I’ll come back to this in more detail at a later date, but for the moment I want to note something that the new CHP leader, Kemal Kılıçdaroğlu, is quoted as having said over the weekend:
This could mean all kinds of things and it could mean nothing. But there’s the kernel there of a policy shift that could change things greatly.
In recent years, CHP ceded the political centre ground to the governing AKP. CHP’s narrow focus on the government’s threat to the secular order (not to mention the huge political energy consumed by Deniz Baykal’s limpet-like grip on the leadership) left the AKP government free to present itself as the only game in town when it came to bread and butter issues like the economy, education and so on.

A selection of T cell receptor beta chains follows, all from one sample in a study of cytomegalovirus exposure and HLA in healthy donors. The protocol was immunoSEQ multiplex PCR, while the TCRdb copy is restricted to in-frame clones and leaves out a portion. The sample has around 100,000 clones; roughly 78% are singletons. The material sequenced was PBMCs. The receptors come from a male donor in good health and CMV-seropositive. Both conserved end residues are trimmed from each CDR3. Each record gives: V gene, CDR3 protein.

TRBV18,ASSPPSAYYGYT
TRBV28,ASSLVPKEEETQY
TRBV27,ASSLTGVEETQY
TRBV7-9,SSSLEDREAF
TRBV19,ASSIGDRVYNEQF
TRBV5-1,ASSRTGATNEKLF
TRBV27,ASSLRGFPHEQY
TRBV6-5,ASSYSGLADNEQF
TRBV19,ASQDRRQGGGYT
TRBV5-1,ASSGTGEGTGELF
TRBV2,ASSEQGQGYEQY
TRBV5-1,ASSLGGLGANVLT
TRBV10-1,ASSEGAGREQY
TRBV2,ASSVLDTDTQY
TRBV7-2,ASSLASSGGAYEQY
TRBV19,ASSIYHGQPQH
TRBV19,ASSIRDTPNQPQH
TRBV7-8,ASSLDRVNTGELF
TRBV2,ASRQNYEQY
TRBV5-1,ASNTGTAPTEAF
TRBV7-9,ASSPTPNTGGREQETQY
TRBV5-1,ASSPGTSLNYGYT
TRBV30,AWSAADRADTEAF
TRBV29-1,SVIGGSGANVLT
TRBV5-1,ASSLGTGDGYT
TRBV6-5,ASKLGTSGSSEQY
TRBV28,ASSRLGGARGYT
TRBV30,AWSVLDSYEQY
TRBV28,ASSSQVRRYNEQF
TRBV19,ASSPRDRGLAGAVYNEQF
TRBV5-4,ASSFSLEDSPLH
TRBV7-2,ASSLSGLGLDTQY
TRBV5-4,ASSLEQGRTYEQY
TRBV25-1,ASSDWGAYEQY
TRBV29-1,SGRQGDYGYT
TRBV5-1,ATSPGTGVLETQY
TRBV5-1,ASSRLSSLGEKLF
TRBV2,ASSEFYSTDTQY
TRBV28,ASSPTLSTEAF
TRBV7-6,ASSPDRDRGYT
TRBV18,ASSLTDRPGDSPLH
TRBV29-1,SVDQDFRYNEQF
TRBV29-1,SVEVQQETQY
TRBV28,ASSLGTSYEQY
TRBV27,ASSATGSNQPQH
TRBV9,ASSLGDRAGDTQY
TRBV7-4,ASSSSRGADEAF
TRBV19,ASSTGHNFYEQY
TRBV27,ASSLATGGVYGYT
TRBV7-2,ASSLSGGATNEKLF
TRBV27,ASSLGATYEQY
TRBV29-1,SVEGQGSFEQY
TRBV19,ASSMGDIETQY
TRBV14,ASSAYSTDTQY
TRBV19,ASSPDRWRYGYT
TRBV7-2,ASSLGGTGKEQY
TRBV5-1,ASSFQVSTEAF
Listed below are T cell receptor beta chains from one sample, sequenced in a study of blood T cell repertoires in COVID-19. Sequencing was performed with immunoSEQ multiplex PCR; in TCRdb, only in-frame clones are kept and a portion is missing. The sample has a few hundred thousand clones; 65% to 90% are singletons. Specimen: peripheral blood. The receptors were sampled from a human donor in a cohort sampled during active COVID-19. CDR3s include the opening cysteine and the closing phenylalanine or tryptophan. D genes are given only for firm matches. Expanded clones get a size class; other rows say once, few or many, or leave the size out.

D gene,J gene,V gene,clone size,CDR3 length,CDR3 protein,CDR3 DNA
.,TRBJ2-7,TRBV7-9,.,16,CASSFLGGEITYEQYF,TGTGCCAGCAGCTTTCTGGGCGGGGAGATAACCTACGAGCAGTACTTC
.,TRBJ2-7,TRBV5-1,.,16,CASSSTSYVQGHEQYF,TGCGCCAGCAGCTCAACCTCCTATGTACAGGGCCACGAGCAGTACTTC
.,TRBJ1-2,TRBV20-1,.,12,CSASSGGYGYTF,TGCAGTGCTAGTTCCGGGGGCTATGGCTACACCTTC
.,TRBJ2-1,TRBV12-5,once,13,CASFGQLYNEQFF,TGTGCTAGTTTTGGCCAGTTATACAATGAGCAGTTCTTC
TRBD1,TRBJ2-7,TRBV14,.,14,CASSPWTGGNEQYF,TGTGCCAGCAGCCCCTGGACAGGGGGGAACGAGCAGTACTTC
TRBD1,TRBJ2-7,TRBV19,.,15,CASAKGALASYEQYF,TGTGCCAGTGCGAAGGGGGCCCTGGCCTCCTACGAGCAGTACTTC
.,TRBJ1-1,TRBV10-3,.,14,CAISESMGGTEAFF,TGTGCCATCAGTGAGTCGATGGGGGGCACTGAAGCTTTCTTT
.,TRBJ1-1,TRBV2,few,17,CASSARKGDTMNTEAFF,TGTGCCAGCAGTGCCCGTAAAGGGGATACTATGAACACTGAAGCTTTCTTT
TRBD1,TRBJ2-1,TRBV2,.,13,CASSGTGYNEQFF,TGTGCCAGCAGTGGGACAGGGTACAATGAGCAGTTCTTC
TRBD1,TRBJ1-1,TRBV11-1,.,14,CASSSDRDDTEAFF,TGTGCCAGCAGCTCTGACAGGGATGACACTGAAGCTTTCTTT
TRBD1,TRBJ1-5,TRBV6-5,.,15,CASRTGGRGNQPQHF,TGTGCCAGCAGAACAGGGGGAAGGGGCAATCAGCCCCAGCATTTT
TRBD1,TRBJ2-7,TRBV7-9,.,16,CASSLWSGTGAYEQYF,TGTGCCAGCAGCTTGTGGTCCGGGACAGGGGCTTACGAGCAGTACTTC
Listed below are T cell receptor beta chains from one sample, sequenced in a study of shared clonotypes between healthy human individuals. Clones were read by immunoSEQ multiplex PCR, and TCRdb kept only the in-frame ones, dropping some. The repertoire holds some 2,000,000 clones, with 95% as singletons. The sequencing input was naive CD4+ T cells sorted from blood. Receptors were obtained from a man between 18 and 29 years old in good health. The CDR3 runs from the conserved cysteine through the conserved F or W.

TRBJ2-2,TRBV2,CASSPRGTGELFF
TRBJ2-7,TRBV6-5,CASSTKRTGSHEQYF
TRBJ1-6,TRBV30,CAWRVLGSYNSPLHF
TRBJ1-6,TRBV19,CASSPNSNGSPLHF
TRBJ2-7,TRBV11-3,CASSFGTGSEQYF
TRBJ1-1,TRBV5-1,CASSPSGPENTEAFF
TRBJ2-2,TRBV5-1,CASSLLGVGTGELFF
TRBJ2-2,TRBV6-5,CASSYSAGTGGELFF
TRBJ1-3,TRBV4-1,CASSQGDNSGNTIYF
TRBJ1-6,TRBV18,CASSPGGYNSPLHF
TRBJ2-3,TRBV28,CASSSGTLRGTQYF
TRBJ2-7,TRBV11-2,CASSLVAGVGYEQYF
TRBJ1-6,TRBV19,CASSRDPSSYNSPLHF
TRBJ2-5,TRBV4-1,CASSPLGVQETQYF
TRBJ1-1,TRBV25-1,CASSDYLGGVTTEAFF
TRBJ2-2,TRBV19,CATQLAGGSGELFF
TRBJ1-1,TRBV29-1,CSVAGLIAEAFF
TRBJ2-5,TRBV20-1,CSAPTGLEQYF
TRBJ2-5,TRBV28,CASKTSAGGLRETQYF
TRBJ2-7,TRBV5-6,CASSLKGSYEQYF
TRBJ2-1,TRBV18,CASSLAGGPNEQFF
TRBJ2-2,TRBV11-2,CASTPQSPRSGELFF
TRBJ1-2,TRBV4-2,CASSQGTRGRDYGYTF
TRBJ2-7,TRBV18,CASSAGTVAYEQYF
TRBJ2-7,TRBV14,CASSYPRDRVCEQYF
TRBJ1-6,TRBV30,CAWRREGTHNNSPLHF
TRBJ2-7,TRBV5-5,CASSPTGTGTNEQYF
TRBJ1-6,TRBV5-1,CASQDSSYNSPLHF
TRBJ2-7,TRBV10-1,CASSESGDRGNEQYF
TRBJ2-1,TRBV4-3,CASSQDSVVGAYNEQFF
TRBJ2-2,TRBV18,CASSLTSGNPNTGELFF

Mr Kılıçdaroğlu’s election as party leader has already given the opposition a fillip and no matter what he does he will revive votes that had withered in Mr Baykal’s shade. But at some stage someone will have to try to break the mould of Turkey’s secular political tradition the way that prime minister Erdoğan broke the mould of his more religious tradition. Time will tell whether Mr Kılıçdaroğlu might be that person. But it would be nice to think that his quote in the generally pro-government Today’s Zaman newspaper might have been a flag being flown to see what kind of reception moves in this direction might elicit.
What might a game-changing move from here look like? How about noises from the CHP leadership suggesting it would countenance a removal of the headscarf ban? A CHP that went to the electorate arguing that the roots of Turkish secularism are strong enough, that the citizens of Turkey are trust-worthy enough, for the state to start to withdraw from decisions about the clothes that people wear—flotillas notwithstanding, that kind of CHP would give Mr Erdoğan and his party a run for their money like they haven’t seen before.